Fair & Foul: Ruskin & the Grotesque

10 January – 8 April 2018

An exhibition investigating the Grotesque by artist Jill Rock.

Fair & Foul is an investigation into the grotesque at Brantwood, Coniston. The grotesque is always a contested issue. In Stones of Venice Volume 111 Ruskin makes a detailed analysis of the ways that grotesques are portrayed, relating them to society. In the final analysis he decides that there is a form of the grotesque which is the mark of a vigorous culture. That is to say that he would not necessarily consider the unmediated obscene or violent as wholesome grotesque, merely obscene and violent. Ruskin’s view is of particular relevance in our time of ‘violence in the Age of Spectacle’ where we are bombarded with images in the media which engender fear and then apathy. Maybe in Ruskin’s analysis where the grotesque is mediated through beauty and a degree of humour we might find some way to a healing process in our present time of terrorism. He coined the prophetic phrase The Divinity of Decomposition as he surveyed the horrors of the urbanisation of Victorian London, reflecting on its affect on the imagination of people and artists in particular. It is of interest that it is said that Ruskin’s analysis of the grotesque is much in line with contemporary psychology.

In Fair and Foul in the Blue Gallery at Brantwood, Jill Rock through the medium of painted fragments of wood, many from the Brantwood estate, has set up an exhibition which could be seen as a dialogue with Ruskin’s analysis of the grotesque.

‘In my mind Ruskin is a man of ideas who has become increasingly relevant as society draws closer to many of the concerns he expressed in his writings some 150 years ago. I do believe that my realisation of the importance of the grotesque in art began in 2003/4 when I spent a winter as artist on the Brantwood estate. Since then I have gathered a collection of Grotesques which have given me much delight and food for thought in the painting and I would wish that they give the same in the viewing. To understand the intricacies of Ruskin’s descriptions of the grotesque is labyrinthine and for myself the best I can do is identify with the ‘playful grotesque’ which Ruskin sees as coming from the serious mind at play – whether this is true of my work or not I continue to ponder. I will be holding workshops, and artist talks in the studio at Brantwood on Wednesday, Thursday and Friday, February 14th. 15th. 16th during opening hours 10.30 to 4pm, free and open to all ages.’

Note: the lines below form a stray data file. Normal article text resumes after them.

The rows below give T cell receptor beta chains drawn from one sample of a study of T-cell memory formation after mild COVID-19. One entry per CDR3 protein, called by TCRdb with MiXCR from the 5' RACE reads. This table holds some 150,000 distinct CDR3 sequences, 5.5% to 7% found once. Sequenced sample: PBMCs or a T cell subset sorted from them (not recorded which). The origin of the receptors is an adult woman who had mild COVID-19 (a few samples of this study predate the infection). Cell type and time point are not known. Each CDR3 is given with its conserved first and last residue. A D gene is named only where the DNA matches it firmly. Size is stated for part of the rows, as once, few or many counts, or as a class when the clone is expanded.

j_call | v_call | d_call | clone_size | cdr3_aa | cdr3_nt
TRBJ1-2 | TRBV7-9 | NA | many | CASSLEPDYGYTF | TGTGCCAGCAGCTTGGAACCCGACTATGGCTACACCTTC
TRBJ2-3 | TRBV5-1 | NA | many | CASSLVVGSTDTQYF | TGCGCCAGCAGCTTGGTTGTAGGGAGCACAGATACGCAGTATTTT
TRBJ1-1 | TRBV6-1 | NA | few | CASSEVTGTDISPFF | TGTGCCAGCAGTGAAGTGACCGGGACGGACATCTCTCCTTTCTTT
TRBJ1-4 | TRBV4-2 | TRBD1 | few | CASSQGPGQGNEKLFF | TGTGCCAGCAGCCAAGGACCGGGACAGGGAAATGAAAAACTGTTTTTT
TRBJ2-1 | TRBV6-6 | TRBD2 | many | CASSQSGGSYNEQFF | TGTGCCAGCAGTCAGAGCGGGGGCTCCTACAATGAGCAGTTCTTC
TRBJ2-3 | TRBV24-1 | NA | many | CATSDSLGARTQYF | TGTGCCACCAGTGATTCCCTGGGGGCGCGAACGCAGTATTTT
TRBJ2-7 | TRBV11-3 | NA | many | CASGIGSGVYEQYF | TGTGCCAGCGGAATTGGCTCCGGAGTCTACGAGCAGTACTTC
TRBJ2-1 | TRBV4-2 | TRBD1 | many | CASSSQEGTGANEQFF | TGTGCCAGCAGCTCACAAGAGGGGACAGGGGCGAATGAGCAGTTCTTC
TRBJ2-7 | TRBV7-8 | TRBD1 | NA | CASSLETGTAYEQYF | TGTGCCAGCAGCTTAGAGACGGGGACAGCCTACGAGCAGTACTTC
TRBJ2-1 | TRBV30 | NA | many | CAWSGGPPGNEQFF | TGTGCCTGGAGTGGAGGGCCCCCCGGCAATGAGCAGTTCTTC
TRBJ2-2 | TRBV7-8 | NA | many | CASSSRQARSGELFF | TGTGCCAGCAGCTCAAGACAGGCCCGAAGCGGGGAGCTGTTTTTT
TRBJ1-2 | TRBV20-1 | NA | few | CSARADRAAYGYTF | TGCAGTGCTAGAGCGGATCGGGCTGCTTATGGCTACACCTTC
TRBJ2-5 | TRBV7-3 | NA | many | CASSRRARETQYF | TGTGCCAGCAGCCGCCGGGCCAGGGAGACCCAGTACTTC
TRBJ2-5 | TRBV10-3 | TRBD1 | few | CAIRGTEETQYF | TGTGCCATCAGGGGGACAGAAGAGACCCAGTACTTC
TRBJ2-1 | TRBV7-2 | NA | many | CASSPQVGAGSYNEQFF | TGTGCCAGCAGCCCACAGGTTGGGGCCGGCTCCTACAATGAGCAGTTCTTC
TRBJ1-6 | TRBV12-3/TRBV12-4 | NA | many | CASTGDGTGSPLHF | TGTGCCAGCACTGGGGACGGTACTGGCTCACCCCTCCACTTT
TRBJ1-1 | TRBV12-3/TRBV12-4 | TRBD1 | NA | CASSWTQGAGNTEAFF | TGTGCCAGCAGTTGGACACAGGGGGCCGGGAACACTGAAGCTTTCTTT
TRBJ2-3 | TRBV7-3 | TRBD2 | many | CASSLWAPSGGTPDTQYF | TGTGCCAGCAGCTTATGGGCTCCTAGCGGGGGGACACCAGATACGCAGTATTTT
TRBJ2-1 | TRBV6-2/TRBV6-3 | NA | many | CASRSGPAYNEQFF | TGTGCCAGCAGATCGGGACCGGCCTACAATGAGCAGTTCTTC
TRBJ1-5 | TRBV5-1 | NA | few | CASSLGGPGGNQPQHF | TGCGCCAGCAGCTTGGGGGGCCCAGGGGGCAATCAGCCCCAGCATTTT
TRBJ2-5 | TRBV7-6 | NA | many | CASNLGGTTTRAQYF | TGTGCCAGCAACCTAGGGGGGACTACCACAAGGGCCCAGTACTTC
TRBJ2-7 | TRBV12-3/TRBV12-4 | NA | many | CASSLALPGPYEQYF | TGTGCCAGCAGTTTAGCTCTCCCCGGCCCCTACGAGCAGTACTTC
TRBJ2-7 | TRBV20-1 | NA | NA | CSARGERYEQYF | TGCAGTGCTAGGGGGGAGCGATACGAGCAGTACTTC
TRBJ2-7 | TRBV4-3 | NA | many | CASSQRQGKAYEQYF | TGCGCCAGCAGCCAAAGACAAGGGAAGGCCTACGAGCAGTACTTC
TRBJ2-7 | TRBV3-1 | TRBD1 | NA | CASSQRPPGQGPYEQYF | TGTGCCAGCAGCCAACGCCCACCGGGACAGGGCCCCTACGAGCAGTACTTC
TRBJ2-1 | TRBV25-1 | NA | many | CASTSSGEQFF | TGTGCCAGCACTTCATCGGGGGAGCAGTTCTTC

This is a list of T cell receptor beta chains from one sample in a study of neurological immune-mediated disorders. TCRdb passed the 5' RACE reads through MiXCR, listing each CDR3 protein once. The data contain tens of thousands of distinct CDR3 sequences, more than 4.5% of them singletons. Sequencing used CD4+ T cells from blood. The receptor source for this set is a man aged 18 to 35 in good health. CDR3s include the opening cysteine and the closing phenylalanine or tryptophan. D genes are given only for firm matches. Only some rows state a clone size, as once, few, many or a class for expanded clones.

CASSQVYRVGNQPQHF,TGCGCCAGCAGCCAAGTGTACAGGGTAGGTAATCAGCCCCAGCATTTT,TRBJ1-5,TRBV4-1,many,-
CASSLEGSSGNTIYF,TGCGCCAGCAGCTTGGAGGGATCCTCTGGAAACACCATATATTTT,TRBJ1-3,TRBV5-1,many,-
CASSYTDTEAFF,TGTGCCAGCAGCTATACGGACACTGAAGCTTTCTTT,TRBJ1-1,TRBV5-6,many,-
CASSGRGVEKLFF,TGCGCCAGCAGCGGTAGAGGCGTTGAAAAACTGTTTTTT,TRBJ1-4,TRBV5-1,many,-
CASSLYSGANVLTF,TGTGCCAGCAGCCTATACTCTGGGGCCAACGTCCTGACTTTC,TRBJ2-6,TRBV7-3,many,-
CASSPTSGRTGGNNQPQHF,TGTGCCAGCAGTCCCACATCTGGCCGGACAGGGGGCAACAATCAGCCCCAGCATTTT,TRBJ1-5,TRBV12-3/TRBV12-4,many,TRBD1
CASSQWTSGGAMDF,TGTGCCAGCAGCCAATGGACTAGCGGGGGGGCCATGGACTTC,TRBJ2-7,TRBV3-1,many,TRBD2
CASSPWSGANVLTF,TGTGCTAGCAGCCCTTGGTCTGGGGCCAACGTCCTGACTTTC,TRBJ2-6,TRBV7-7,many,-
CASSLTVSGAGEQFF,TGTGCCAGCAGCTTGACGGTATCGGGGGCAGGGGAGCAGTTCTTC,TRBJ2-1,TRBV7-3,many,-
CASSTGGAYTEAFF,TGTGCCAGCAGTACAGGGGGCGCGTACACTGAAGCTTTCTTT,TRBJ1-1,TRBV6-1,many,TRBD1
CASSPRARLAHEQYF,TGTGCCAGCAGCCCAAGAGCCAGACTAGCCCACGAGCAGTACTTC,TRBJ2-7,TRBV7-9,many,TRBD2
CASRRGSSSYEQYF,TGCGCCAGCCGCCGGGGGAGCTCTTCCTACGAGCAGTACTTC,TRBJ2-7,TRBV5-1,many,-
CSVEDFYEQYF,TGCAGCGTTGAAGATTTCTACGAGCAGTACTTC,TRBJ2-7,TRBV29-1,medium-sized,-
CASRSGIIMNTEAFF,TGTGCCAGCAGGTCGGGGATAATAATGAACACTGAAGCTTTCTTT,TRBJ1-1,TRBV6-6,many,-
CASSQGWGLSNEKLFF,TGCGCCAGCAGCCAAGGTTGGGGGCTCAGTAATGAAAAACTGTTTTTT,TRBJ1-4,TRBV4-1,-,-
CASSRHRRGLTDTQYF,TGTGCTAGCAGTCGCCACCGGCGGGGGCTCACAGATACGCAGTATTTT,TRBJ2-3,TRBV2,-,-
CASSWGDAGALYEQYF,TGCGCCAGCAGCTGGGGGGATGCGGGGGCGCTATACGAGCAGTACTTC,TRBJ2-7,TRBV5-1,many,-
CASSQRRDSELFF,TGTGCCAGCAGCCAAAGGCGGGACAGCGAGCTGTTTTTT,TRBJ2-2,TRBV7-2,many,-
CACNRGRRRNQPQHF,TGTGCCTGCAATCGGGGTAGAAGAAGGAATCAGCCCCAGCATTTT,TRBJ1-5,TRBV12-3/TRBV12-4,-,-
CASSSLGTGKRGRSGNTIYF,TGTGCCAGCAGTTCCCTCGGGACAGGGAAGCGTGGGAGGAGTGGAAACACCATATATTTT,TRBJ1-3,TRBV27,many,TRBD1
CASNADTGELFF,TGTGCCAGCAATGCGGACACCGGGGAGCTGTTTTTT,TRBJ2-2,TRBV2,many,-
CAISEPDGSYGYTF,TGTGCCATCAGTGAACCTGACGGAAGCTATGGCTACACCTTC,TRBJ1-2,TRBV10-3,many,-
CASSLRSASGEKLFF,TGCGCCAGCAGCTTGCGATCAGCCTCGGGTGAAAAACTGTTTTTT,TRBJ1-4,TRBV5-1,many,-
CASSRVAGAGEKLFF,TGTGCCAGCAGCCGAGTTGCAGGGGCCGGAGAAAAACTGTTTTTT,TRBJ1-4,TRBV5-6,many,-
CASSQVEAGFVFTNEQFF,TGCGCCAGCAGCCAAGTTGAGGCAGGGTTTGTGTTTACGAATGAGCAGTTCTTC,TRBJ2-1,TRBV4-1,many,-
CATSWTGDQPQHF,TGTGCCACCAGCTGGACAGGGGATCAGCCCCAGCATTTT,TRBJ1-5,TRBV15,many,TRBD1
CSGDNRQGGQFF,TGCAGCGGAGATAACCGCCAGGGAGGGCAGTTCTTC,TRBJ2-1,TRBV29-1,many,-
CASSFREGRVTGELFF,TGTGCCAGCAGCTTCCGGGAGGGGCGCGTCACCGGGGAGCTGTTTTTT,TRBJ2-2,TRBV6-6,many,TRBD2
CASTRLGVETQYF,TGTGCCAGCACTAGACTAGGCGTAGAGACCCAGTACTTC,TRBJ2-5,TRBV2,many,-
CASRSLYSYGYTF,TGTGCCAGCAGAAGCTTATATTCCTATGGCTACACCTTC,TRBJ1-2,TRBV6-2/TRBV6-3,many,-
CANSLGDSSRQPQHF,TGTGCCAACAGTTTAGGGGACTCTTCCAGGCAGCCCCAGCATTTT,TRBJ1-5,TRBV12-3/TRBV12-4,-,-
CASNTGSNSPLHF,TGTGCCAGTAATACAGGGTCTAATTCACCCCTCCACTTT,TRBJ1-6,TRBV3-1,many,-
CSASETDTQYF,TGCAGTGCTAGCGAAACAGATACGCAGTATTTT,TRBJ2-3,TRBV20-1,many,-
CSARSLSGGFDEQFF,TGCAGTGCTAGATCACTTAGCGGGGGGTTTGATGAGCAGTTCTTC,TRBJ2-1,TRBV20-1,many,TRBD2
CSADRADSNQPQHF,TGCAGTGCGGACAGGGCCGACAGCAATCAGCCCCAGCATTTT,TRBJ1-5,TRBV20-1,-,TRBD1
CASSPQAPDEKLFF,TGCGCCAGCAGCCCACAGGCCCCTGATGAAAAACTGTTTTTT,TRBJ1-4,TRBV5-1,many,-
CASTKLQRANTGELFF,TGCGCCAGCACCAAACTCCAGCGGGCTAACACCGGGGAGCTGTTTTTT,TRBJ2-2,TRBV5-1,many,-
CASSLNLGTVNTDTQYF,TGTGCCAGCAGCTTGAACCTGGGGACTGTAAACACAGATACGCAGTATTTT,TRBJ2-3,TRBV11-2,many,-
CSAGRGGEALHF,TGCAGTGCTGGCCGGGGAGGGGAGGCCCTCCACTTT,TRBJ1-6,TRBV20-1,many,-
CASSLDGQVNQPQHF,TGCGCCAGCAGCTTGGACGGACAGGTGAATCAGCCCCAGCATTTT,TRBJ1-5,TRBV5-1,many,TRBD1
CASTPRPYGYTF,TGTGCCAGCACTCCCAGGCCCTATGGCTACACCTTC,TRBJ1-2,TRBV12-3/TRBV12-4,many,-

Jill Rock MRBS FRGS works with the nature and culture of a place, in this case Brantwood and Ruskin. She has worked and exhibited her work worldwide, including UK, Germany, Italy, Holland, France, US, Brazil. Chile, Argentina, Lebanon and Hong Kong. She has had solo exhibitions in Brantwood, London, Rome and Argentina.

 

Further information:
  • Open daily 10.30 am to 5.00 pm
  • Admission is included in the house & garden ticket; House & Garden: Adult: £7.50; Child: Free (aged 5 – 16); Student: £6.00; Infant/Junior School Groups: £1.20 ; Secondary School Groups: £5.25 (Free for adult helpers and teachers); Garden only tickets cost: Adult: £5.20; Child: Free; Student: £4.30
  • Location Brantwood, Coniston,  Cumbria  LA21 8AD
  • For more information please call  015394 41396; email: enquiries@brantwood.org.uk 

http://www.brantwood.org.uk/